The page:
Family Communication about End-of-Life Decisions and the Enactment of the Decision-Maker Role
AbstractEnd-of-life (EOL) decisions in families are complex and emotional sites of family interaction necessitating family members coordinate roles in the EOL decision-making process. How family members in the United States enact the decision-maker role in EOL decision situations was examined through in-depth interviews with 22 individuals who participated in EOL decision-making for a family member. A number of themes emerged from the data with regard to the enactment of the decision-maker role. Families varied in how decision makers enacted the role in relation to collective family input, with consulting, informing and collaborating as different patterns of behavior. Formal family roles along with gender- and age-based roles shaped who took on the decision-maker role. Additionally, both family members and medical professionals facilitated or undermined the decision-maker’s role enactment. Understanding the structure and enactment of the decision-maker role in family interaction provides insight into how individuals and/or family members perform the decision-making role within a cultural context that values autonomy and self-determination in combination with collective family action in EOL decision-making. View Full-Text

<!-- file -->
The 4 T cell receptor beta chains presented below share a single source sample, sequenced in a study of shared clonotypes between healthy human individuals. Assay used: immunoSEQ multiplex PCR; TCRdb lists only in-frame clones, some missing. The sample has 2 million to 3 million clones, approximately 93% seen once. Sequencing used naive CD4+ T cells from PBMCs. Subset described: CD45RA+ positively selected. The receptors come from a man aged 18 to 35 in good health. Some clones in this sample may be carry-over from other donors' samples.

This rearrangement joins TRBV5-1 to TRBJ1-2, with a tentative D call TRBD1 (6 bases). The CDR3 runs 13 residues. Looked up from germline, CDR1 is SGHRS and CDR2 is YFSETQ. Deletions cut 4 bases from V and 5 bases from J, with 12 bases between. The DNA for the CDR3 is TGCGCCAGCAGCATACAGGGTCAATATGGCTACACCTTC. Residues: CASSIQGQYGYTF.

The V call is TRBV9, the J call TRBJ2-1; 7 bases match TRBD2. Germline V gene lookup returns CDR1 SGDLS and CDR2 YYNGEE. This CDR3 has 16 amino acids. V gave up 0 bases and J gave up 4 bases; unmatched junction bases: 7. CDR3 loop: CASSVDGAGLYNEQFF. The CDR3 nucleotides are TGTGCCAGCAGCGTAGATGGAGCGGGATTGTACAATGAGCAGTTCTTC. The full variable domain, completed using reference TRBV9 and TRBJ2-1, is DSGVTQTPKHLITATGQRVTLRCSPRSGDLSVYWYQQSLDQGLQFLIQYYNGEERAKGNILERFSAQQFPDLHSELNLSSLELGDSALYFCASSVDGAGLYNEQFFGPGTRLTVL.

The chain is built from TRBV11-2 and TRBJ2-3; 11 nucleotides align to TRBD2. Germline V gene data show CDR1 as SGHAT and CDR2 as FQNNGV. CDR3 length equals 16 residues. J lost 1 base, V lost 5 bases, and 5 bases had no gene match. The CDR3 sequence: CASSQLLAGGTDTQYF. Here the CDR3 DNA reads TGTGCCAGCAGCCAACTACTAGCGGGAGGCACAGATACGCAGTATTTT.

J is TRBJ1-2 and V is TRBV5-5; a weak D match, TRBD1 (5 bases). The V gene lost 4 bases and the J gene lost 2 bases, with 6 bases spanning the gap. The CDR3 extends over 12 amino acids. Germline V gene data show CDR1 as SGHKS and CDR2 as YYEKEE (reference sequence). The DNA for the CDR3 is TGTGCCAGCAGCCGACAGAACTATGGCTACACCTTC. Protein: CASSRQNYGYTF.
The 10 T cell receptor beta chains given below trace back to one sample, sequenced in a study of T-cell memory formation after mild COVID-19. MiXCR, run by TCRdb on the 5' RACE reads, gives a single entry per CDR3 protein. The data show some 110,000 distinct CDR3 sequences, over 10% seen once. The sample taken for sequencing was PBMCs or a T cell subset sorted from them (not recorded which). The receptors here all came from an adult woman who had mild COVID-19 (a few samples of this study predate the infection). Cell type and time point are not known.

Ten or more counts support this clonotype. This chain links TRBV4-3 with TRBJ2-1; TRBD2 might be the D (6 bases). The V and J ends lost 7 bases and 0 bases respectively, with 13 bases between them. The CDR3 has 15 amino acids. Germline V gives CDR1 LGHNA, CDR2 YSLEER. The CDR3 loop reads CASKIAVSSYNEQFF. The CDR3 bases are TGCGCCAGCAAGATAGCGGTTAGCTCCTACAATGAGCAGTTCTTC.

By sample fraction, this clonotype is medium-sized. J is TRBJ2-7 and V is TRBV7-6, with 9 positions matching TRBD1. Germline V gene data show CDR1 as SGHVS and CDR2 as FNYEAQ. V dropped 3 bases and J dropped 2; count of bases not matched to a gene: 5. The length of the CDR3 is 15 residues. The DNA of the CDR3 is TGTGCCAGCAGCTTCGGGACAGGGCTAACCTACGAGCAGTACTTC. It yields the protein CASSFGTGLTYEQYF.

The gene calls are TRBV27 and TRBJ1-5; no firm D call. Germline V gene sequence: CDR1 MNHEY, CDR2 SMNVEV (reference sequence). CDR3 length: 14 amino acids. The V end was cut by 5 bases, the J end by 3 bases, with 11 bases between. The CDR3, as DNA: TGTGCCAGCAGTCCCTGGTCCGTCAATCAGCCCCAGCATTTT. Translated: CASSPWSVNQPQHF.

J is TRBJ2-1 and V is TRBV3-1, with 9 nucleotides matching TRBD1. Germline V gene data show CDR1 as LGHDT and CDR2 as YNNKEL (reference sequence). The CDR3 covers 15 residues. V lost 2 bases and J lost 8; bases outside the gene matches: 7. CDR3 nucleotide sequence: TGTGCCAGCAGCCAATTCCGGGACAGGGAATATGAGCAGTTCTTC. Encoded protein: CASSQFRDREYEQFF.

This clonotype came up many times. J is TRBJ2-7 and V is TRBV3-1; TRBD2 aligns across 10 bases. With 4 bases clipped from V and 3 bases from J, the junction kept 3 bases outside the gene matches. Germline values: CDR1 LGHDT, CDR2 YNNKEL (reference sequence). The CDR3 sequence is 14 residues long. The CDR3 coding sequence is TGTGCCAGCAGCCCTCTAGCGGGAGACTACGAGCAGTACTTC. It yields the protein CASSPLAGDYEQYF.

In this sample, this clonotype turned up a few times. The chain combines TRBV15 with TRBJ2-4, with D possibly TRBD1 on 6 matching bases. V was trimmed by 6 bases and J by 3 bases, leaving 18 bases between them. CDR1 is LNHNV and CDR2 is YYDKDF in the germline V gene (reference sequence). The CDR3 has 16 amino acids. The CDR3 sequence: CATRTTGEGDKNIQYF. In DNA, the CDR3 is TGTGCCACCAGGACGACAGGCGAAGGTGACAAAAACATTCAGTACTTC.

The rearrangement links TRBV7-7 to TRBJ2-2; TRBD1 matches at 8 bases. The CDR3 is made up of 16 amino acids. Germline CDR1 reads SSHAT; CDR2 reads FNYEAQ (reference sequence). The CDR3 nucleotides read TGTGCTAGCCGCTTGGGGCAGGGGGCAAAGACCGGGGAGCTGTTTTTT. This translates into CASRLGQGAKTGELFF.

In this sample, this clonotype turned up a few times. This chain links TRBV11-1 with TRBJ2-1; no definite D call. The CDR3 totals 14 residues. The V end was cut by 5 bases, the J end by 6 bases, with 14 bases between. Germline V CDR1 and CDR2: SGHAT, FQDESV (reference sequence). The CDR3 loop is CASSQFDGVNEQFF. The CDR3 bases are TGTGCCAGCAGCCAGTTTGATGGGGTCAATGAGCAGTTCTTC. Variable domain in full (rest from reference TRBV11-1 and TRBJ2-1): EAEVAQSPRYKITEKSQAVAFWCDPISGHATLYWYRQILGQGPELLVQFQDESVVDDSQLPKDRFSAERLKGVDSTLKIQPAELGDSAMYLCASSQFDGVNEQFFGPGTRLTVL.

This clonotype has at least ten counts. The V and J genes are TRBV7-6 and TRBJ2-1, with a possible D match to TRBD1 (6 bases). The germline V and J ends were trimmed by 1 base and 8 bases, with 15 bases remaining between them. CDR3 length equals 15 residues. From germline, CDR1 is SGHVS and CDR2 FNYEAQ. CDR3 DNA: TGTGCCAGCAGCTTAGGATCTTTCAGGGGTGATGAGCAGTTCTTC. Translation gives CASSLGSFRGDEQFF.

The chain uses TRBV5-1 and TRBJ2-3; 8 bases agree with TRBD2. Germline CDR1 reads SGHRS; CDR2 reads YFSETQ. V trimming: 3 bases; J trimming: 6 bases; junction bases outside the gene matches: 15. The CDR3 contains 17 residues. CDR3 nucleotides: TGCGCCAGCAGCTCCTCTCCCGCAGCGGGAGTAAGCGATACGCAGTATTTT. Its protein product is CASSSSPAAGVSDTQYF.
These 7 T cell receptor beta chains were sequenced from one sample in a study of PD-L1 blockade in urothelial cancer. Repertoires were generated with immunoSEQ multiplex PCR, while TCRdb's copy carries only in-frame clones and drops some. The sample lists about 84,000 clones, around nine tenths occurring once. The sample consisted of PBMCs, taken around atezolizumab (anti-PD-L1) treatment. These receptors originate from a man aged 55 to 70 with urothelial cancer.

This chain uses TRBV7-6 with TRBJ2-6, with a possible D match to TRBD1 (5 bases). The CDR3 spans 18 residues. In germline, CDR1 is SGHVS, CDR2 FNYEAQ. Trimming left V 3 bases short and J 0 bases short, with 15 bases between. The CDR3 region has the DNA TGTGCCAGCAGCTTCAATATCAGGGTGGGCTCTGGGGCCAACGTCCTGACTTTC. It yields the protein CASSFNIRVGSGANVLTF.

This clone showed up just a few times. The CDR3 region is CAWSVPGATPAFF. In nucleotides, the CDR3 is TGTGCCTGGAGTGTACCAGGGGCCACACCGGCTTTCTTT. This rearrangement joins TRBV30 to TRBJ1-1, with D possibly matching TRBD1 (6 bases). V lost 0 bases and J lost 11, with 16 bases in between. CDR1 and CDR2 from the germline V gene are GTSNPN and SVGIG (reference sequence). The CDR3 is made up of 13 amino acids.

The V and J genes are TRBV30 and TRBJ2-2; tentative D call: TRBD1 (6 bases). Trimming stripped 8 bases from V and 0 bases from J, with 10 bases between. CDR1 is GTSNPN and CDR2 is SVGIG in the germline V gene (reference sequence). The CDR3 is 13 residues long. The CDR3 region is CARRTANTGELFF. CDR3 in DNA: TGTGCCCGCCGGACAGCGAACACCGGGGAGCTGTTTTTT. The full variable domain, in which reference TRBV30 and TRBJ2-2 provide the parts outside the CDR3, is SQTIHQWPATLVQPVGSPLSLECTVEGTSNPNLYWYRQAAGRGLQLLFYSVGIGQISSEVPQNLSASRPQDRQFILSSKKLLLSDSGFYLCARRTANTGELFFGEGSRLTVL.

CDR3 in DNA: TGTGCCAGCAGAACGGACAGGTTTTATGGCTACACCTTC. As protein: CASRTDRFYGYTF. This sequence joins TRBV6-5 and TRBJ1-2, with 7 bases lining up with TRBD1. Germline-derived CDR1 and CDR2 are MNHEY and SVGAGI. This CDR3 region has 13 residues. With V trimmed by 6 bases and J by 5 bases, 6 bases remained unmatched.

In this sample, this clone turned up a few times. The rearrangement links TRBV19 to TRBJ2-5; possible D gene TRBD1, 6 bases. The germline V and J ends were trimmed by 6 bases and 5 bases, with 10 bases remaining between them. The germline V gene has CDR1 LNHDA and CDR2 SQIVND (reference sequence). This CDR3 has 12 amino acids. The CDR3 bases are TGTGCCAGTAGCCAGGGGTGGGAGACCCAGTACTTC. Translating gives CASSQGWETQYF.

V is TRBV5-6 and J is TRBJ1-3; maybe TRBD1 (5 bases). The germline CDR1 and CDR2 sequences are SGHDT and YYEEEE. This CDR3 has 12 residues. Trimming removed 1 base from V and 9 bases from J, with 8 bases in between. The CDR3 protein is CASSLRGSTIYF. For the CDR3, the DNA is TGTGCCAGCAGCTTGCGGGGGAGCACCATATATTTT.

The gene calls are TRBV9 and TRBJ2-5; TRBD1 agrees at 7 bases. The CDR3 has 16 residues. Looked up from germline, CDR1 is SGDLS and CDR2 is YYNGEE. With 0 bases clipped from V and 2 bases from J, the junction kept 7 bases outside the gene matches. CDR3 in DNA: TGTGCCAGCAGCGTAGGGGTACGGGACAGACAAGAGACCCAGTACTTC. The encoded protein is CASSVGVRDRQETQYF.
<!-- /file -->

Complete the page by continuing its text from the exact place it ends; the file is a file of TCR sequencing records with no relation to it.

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Trees, A.R.; Ohs, J.E.; Murray, M.C. Family Communication about End-of-Life Decisions and the Enactment of the Decision-Maker Role. Behav. Sci. 2017, 7, 36.
Trees AR, Ohs JE, Murray MC. Family Communication about End-of-Life Decisions and the Enactment of the Decision-Maker Role. Behavioral Sciences. 2017; 7(2):36.Chicago/Turabian Style
Trees, April R.; Ohs, Jennifer E.; Murray, Meghan C. 2017. "Family Communication about End-of-Life Decisions and the Enactment of the Decision-Maker Role." Behav. Sci. 7, no. 2: 36.
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